Words of the Year 2008

Any organi{s/z}ation with any tangential relation words seems to make Word of the Year pronouncements these days (or these years, at least). I believe there is a correlation between how early the pronouncements are made and whether the organi{s/z}ation is trying to sell you something. The American Dialect Society wait(s) until January (when they have their annual meeting). And that is as it should be--one needs some perspective on the year in order to evaluate its words. Oxford University Press and Merriam-Webster, on the other hand, are keen to get their press releases out in time to serve as subliminal reminders that dictionaries make great holiday gifts.

I have nothing to sell you, but I'm going to give you the SbaCL words of the year a little early this year--just to make sure that I get them out at all while a horrible deadline, not to mention a trip to the States and winter holidays and birthdays come (chiefly AmE) careening (=careering) toward(s) me. Words of the Year will be my airbag. (That metaphor is the evidence, if you need it, that my brain is not handling the pressure well.)

So, without further ado (wait, is that a drumroll I hear?), the SbaCL British-English- to-American-English Word of the Year is:

vet (verb, transitive)

3. To examine carefully and critically for deficiencies or errors; spec. to investigate the suitability of (a person) for a post that requires loyalty and trustworthiness. (OED)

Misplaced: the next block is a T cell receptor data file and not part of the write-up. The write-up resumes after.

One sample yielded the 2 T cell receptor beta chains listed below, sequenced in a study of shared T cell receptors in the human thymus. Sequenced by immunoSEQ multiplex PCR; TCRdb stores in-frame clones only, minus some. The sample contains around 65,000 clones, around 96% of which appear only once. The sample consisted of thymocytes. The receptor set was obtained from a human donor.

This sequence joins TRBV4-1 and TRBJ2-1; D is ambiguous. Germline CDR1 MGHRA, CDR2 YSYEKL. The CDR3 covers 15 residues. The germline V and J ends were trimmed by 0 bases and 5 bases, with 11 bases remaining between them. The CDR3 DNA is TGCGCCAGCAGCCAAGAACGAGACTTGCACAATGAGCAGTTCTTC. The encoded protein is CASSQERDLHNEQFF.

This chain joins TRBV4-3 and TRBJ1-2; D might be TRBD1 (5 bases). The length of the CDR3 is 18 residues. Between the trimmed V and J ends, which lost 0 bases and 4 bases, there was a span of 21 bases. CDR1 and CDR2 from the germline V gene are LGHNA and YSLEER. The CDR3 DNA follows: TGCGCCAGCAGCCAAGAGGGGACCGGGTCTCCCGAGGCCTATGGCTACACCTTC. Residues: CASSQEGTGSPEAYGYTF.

as in:
It raises the singular question of when and how well the Senator's campaign vetted the woman he named to be his running mate. (commenter on NewsTrust, 2 September 2008)
"Wait, wait!" you say. "How can you count that as BrE to AmE? It was right here in my AmE dictionary all along!" Oh, it was, but wasn't it interesting for those of us who live in the UK to see the big deal that was made of this word in the American blogosphere and press--like this article on Slate and this one by the Word Detective. In fact, it was number 2 on Merriam-Webster's top ten words of the year and has provoked a backlash from people who became tired of and even hate the word. Thus, it qualifies as a WotY in that it 'came into its own' in AmE this year.

The Slate article tells us that:
Through the early decades of the 20th century, vet was primarily a Britishism. It became fairly popular in the United Kingdom during the 1930s [...] Over the next couple of decades, it gained traction across the Atlantic. Time magazine appears to have used the word vetting for the first time in 1945 but only in the context of a quote from "The Anatomy of Courage," a newly published study on the psychological effects of war by the Briton Lord Moran: "A young subaltern with 'dark eyes under long lashes, a pink and white complexion' was sent to Moran for 'vetting.' " The word first appears out of quotes in that magazine in 1959 (in an article on picking a new symphony director for the Los Angeles Philharmonic), pops up once in the 1960s, and then several times in the 1980s.
But the word continues to be put in (AmE) quotation marks/(BrE) inverted commas of the "scare quote" variety (for instance here and here), indicating that the verb is still considered a bit "foreign". (I'm not claiming here that the writers knew that vet is BrE, just that they don't feel that the word is at-home in their dialect.)

So, congratulations vet! And president-elect Obama!

Onwards and overwards to the SbaCL American-English-to-British-English Word of the Year. It's:

That was rather anticlimatic, wasn't it? Let me try to spruce it up.

Ta-da! It's meh!